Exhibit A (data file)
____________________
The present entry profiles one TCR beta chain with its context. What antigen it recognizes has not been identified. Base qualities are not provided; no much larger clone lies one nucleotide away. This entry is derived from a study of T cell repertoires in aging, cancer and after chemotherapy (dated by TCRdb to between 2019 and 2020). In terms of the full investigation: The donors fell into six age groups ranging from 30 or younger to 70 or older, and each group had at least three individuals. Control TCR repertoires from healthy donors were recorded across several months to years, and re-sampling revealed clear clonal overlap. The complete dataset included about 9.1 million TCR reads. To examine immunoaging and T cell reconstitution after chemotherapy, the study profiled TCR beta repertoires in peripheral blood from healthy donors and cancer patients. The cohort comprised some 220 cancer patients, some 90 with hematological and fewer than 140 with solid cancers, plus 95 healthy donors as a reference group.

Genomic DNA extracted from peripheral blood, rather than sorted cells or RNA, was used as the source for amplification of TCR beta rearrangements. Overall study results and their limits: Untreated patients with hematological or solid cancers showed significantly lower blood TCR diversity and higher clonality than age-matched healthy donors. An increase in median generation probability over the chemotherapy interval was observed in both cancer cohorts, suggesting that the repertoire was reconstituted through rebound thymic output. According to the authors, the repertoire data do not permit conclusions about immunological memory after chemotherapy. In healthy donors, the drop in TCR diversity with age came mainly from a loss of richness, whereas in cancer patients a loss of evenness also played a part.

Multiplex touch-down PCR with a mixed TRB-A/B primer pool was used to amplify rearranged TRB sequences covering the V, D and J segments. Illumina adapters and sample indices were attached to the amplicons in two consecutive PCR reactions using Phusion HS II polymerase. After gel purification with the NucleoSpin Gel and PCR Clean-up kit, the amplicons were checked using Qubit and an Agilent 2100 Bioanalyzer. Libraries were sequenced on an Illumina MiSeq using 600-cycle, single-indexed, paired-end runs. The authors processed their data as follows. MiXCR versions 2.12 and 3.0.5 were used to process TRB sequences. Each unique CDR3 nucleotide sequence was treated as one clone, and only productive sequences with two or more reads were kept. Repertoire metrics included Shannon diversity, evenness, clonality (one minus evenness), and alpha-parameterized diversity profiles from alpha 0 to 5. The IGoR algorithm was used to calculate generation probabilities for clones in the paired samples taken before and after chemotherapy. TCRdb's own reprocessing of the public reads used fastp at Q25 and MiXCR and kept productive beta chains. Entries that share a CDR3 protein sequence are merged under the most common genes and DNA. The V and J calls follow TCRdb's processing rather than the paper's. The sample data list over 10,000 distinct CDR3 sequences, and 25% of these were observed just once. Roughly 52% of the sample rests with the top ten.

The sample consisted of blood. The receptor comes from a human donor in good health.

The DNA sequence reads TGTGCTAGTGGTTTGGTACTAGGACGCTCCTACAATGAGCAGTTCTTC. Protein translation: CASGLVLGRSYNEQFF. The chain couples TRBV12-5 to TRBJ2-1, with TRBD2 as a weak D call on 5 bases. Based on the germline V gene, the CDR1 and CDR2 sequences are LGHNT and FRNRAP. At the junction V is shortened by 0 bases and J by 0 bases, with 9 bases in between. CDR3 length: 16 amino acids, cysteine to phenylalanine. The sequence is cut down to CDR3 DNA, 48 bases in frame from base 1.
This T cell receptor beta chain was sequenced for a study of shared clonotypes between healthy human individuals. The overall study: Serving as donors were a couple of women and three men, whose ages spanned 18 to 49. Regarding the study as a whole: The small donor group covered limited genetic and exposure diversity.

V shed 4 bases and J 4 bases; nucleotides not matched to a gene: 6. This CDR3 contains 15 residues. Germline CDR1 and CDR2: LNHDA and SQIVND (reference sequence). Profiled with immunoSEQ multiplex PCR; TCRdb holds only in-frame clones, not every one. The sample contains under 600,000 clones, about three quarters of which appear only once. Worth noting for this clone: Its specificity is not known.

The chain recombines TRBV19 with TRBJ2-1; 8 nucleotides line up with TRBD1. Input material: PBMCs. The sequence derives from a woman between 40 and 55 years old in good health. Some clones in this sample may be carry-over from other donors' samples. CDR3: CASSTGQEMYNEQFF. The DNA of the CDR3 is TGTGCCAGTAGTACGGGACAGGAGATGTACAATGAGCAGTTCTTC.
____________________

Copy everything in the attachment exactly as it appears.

The present entry profiles one TCR beta chain with its context. What antigen it recognizes has not been identified. Base qualities are not provided; no much larger clone lies one nucleotide away. This entry is derived from a study of T cell repertoires in aging, cancer and after chemotherapy (dated by TCRdb to between 2019 and 2020). In terms of the full investigation: The donors fell into six age groups ranging from 30 or younger to 70 or older, and each group had at least three individuals. Control TCR repertoires from healthy donors were recorded across several months to years, and re-sampling revealed clear clonal overlap. The complete dataset included about 9.1 million TCR reads. To examine immunoaging and T cell reconstitution after chemotherapy, the study profiled TCR beta repertoires in peripheral blood from healthy donors and cancer patients. The cohort comprised some 220 cancer patients, some 90 with hematological and fewer than 140 with solid cancers, plus 95 healthy donors as a reference group.

Genomic DNA extracted from peripheral blood, rather than sorted cells or RNA, was used as the source for amplification of TCR beta rearrangements. Overall study results and their limits: Untreated patients with hematological or solid cancers showed significantly lower blood TCR diversity and higher clonality than age-matched healthy donors. An increase in median generation probability over the chemotherapy interval was observed in both cancer cohorts, suggesting that the repertoire was reconstituted through rebound thymic output. According to the authors, the repertoire data do not permit conclusions about immunological memory after chemotherapy. In healthy donors, the drop in TCR diversity with age came mainly from a loss of richness, whereas in cancer patients a loss of evenness also played a part.

Multiplex touch-down PCR with a mixed TRB-A/B primer pool was used to amplify rearranged TRB sequences covering the V, D and J segments. Illumina adapters and sample indices were attached to the amplicons in two consecutive PCR reactions using Phusion HS II polymerase. After gel purification with the NucleoSpin Gel and PCR Clean-up kit, the amplicons were checked using Qubit and an Agilent 2100 Bioanalyzer. Libraries were sequenced on an Illumina MiSeq using 600-cycle, single-indexed, paired-end runs. The authors processed their data as follows. MiXCR versions 2.12 and 3.0.5 were used to process TRB sequences. Each unique CDR3 nucleotide sequence was treated as one clone, and only productive sequences with two or more reads were kept. Repertoire metrics included Shannon diversity, evenness, clonality (one minus evenness), and alpha-parameterized diversity profiles from alpha 0 to 5. The IGoR algorithm was used to calculate generation probabilities for clones in the paired samples taken before and after chemotherapy. TCRdb's own reprocessing of the public reads used fastp at Q25 and MiXCR and kept productive beta chains. Entries that share a CDR3 protein sequence are merged under the most common genes and DNA. The V and J calls follow TCRdb's processing rather than the paper's. The sample data list over 10,000 distinct CDR3 sequences, and 25% of these were observed just once. Roughly 52% of the sample rests with the top ten.

The sample consisted of blood. The receptor comes from a human donor in good health.

The DNA sequence reads TGTGCTAGTGGTTTGGTACTAGGACGCTCCTACAATGAGCAGTTCTTC. Protein translation: CASGLVLGRSYNEQFF. The chain couples TRBV12-5 to TRBJ2-1, with TRBD2 as a weak D call on 5 bases. Based on the germline V gene, the CDR1 and CDR2 sequences are LGHNT and FRNRAP. At the junction V is shortened by 0 bases and J by 0 bases, with 9 bases in between. CDR3 length: 16 amino acids, cysteine to phenylalanine. The sequence is cut down to CDR3 DNA, 48 bases in frame from base 1.
This T cell receptor beta chain was sequenced for a study of shared clonotypes between healthy human individuals. The overall study: Serving as donors were a couple of women and three men, whose ages spanned 18 to 49. Regarding the study as a whole: The small donor group covered limited genetic and exposure diversity.

V shed 4 bases and J 4 bases; nucleotides not matched to a gene: 6. This CDR3 contains 15 residues. Germline CDR1 and CDR2: LNHDA and SQIVND (reference sequence). Profiled with immunoSEQ multiplex PCR; TCRdb holds only in-frame clones, not every one. The sample contains under 600,000 clones, about three quarters of which appear only once. Worth noting for this clone: Its specificity is not known.

The chain recombines TRBV19 with TRBJ2-1; 8 nucleotides line up with TRBD1. Input material: PBMCs. The sequence derives from a woman between 40 and 55 years old in good health. Some clones in this sample may be carry-over from other donors' samples. CDR3: CASSTGQEMYNEQFF. The DNA of the CDR3 is TGTGCCAGTAGTACGGGACAGGAGATGTACAATGAGCAGTTCTTC.